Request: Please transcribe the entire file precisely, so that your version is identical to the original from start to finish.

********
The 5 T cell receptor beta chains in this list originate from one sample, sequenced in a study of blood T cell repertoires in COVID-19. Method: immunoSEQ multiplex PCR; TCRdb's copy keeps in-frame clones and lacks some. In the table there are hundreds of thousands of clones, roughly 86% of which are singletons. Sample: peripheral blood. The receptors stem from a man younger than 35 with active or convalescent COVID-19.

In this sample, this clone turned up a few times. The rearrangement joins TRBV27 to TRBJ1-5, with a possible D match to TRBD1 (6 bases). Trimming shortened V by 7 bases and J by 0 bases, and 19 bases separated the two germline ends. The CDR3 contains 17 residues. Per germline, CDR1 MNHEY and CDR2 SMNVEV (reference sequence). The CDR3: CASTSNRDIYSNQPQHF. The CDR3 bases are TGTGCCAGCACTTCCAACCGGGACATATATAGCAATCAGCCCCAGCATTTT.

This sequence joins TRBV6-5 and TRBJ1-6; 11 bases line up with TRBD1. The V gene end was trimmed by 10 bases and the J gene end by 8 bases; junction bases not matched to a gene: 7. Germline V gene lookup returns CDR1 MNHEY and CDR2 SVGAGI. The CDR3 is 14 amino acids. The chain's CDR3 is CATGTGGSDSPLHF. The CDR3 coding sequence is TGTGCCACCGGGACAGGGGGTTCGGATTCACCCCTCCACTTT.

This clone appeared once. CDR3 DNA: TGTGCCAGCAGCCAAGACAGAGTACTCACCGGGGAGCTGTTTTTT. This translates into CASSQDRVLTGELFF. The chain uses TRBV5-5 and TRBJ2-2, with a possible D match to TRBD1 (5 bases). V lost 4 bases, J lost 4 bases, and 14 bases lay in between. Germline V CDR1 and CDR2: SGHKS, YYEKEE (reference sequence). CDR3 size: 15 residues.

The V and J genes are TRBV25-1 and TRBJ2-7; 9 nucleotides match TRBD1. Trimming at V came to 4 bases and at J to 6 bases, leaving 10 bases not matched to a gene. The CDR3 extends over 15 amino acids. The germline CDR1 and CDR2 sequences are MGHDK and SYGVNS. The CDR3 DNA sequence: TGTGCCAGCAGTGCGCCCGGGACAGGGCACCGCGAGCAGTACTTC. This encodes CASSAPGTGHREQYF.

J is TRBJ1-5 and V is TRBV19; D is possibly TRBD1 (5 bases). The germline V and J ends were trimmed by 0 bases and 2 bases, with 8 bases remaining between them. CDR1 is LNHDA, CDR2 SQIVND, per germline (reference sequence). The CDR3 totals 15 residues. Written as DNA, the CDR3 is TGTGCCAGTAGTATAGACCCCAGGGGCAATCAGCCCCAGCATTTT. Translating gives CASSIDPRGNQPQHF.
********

The 5 T cell receptor beta chains in this list originate from one sample, sequenced in a study of blood T cell repertoires in COVID-19. Method: immunoSEQ multiplex PCR; TCRdb's copy keeps in-frame clones and lacks some. In the table there are hundreds of thousands of clones, roughly 86% of which are singletons. Sample: peripheral blood. The receptors stem from a man younger than 35 with active or convalescent COVID-19.

In this sample, this clone turned up a few times. The rearrangement joins TRBV27 to TRBJ1-5, with a possible D match to TRBD1 (6 bases). Trimming shortened V by 7 bases and J by 0 bases, and 19 bases separated the two germline ends. The CDR3 contains 17 residues. Per germline, CDR1 MNHEY and CDR2 SMNVEV (reference sequence). The CDR3: CASTSNRDIYSNQPQHF. The CDR3 bases are TGTGCCAGCACTTCCAACCGGGACATATATAGCAATCAGCCCCAGCATTTT.

This sequence joins TRBV6-5 and TRBJ1-6; 11 bases line up with TRBD1. The V gene end was trimmed by 10 bases and the J gene end by 8 bases; junction bases not matched to a gene: 7. Germline V gene lookup returns CDR1 MNHEY and CDR2 SVGAGI. The CDR3 is 14 amino acids. The chain's CDR3 is CATGTGGSDSPLHF. The CDR3 coding sequence is TGTGCCACCGGGACAGGGGGTTCGGATTCACCCCTCCACTTT.

This clone appeared once. CDR3 DNA: TGTGCCAGCAGCCAAGACAGAGTACTCACCGGGGAGCTGTTTTTT. This translates into CASSQDRVLTGELFF. The chain uses TRBV5-5 and TRBJ2-2, with a possible D match to TRBD1 (5 bases). V lost 4 bases, J lost 4 bases, and 14 bases lay in between. Germline V CDR1 and CDR2: SGHKS, YYEKEE (reference sequence). CDR3 size: 15 residues.

The V and J genes are TRBV25-1 and TRBJ2-7; 9 nucleotides match TRBD1. Trimming at V came to 4 bases and at J to 6 bases, leaving 10 bases not matched to a gene. The CDR3 extends over 15 amino acids. The germline CDR1 and CDR2 sequences are MGHDK and SYGVNS. The CDR3 DNA sequence: TGTGCCAGCAGTGCGCCCGGGACAGGGCACCGCGAGCAGTACTTC. This encodes CASSAPGTGHREQYF.

J is TRBJ1-5 and V is TRBV19; D is possibly TRBD1 (5 bases). The germline V and J ends were trimmed by 0 bases and 2 bases, with 8 bases remaining between them. CDR1 is LNHDA, CDR2 SQIVND, per germline (reference sequence). The CDR3 totals 15 residues. Written as DNA, the CDR3 is TGTGCCAGTAGTATAGACCCCAGGGGCAATCAGCCCCAGCATTTT. Translating gives CASSIDPRGNQPQHF.